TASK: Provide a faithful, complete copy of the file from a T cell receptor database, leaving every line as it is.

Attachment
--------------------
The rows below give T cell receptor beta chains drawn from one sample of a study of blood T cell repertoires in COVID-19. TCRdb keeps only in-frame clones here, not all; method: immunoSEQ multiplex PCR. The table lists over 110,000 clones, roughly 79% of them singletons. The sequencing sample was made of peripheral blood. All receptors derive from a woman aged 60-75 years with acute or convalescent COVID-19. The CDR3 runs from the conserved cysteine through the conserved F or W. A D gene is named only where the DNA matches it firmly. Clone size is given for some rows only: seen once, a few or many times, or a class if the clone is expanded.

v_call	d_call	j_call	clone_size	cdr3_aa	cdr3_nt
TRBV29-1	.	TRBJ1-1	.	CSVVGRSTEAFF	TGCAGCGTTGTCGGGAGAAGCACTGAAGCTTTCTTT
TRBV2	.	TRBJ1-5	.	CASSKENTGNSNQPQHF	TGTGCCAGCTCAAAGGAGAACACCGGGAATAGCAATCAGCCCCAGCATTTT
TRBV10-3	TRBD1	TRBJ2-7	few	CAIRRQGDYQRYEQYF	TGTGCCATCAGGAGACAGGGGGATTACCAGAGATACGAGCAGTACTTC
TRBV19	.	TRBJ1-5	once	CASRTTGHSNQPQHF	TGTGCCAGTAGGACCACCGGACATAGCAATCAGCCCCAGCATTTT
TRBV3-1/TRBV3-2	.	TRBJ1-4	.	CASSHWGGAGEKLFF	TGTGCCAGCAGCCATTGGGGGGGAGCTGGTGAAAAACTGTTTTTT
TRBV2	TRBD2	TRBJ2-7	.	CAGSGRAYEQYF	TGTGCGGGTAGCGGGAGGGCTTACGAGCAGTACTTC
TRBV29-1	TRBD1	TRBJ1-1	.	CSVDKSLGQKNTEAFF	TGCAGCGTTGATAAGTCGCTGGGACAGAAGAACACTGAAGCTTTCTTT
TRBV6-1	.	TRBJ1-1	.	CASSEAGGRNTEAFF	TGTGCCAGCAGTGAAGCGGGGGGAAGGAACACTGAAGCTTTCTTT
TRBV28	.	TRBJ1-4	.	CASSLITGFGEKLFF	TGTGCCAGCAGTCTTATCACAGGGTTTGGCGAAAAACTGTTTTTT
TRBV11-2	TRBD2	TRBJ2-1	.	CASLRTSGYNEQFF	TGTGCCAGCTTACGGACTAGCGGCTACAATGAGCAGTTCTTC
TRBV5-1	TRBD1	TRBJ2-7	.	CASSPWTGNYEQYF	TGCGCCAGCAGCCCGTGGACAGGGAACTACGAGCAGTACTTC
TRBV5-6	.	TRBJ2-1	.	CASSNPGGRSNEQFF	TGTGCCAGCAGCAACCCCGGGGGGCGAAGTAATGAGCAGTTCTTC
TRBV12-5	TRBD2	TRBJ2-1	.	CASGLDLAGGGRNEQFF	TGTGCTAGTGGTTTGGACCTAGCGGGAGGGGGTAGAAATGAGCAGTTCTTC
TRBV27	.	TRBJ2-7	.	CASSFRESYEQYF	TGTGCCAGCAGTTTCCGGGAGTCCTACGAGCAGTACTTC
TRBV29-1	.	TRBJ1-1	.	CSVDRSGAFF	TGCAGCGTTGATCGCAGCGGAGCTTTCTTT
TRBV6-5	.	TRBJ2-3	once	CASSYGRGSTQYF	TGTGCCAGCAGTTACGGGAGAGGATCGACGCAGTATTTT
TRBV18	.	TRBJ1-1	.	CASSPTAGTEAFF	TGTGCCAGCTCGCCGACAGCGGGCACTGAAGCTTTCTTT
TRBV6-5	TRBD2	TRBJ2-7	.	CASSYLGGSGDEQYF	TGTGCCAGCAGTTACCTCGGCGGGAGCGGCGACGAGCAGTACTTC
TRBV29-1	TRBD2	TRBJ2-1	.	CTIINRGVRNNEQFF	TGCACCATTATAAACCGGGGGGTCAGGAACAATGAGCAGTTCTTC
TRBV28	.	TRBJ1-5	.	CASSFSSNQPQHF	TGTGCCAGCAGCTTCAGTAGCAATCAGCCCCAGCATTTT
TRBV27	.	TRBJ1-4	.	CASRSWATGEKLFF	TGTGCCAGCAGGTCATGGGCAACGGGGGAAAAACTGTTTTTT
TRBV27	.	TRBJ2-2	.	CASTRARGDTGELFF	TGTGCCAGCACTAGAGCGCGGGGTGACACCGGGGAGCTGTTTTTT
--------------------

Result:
The rows below give T cell receptor beta chains drawn from one sample of a study of blood T cell repertoires in COVID-19. TCRdb keeps only in-frame clones here, not all; method: immunoSEQ multiplex PCR. The table lists over 110,000 clones, roughly 79% of them singletons. The sequencing sample was made of peripheral blood. All receptors derive from a woman aged 60-75 years with acute or convalescent COVID-19. The CDR3 runs from the conserved cysteine through the conserved F or W. A D gene is named only where the DNA matches it firmly. Clone size is given for some rows only: seen once, a few or many times, or a class if the clone is expanded.

v_call	d_call	j_call	clone_size	cdr3_aa	cdr3_nt
TRBV29-1	.	TRBJ1-1	.	CSVVGRSTEAFF	TGCAGCGTTGTCGGGAGAAGCACTGAAGCTTTCTTT
TRBV2	.	TRBJ1-5	.	CASSKENTGNSNQPQHF	TGTGCCAGCTCAAAGGAGAACACCGGGAATAGCAATCAGCCCCAGCATTTT
TRBV10-3	TRBD1	TRBJ2-7	few	CAIRRQGDYQRYEQYF	TGTGCCATCAGGAGACAGGGGGATTACCAGAGATACGAGCAGTACTTC
TRBV19	.	TRBJ1-5	once	CASRTTGHSNQPQHF	TGTGCCAGTAGGACCACCGGACATAGCAATCAGCCCCAGCATTTT
TRBV3-1/TRBV3-2	.	TRBJ1-4	.	CASSHWGGAGEKLFF	TGTGCCAGCAGCCATTGGGGGGGAGCTGGTGAAAAACTGTTTTTT
TRBV2	TRBD2	TRBJ2-7	.	CAGSGRAYEQYF	TGTGCGGGTAGCGGGAGGGCTTACGAGCAGTACTTC
TRBV29-1	TRBD1	TRBJ1-1	.	CSVDKSLGQKNTEAFF	TGCAGCGTTGATAAGTCGCTGGGACAGAAGAACACTGAAGCTTTCTTT
TRBV6-1	.	TRBJ1-1	.	CASSEAGGRNTEAFF	TGTGCCAGCAGTGAAGCGGGGGGAAGGAACACTGAAGCTTTCTTT
TRBV28	.	TRBJ1-4	.	CASSLITGFGEKLFF	TGTGCCAGCAGTCTTATCACAGGGTTTGGCGAAAAACTGTTTTTT
TRBV11-2	TRBD2	TRBJ2-1	.	CASLRTSGYNEQFF	TGTGCCAGCTTACGGACTAGCGGCTACAATGAGCAGTTCTTC
TRBV5-1	TRBD1	TRBJ2-7	.	CASSPWTGNYEQYF	TGCGCCAGCAGCCCGTGGACAGGGAACTACGAGCAGTACTTC
TRBV5-6	.	TRBJ2-1	.	CASSNPGGRSNEQFF	TGTGCCAGCAGCAACCCCGGGGGGCGAAGTAATGAGCAGTTCTTC
TRBV12-5	TRBD2	TRBJ2-1	.	CASGLDLAGGGRNEQFF	TGTGCTAGTGGTTTGGACCTAGCGGGAGGGGGTAGAAATGAGCAGTTCTTC
TRBV27	.	TRBJ2-7	.	CASSFRESYEQYF	TGTGCCAGCAGTTTCCGGGAGTCCTACGAGCAGTACTTC
TRBV29-1	.	TRBJ1-1	.	CSVDRSGAFF	TGCAGCGTTGATCGCAGCGGAGCTTTCTTT
TRBV6-5	.	TRBJ2-3	once	CASSYGRGSTQYF	TGTGCCAGCAGTTACGGGAGAGGATCGACGCAGTATTTT
TRBV18	.	TRBJ1-1	.	CASSPTAGTEAFF	TGTGCCAGCTCGCCGACAGCGGGCACTGAAGCTTTCTTT
TRBV6-5	TRBD2	TRBJ2-7	.	CASSYLGGSGDEQYF	TGTGCCAGCAGTTACCTCGGCGGGAGCGGCGACGAGCAGTACTTC
TRBV29-1	TRBD2	TRBJ2-1	.	CTIINRGVRNNEQFF	TGCACCATTATAAACCGGGGGGTCAGGAACAATGAGCAGTTCTTC
TRBV28	.	TRBJ1-5	.	CASSFSSNQPQHF	TGTGCCAGCAGCTTCAGTAGCAATCAGCCCCAGCATTTT
TRBV27	.	TRBJ1-4	.	CASRSWATGEKLFF	TGTGCCAGCAGGTCATGGGCAACGGGGGAAAAACTGTTTTTT
TRBV27	.	TRBJ2-2	.	CASTRARGDTGELFF	TGTGCCAGCACTAGAGCGCGGGGTGACACCGGGGAGCTGTTTTTT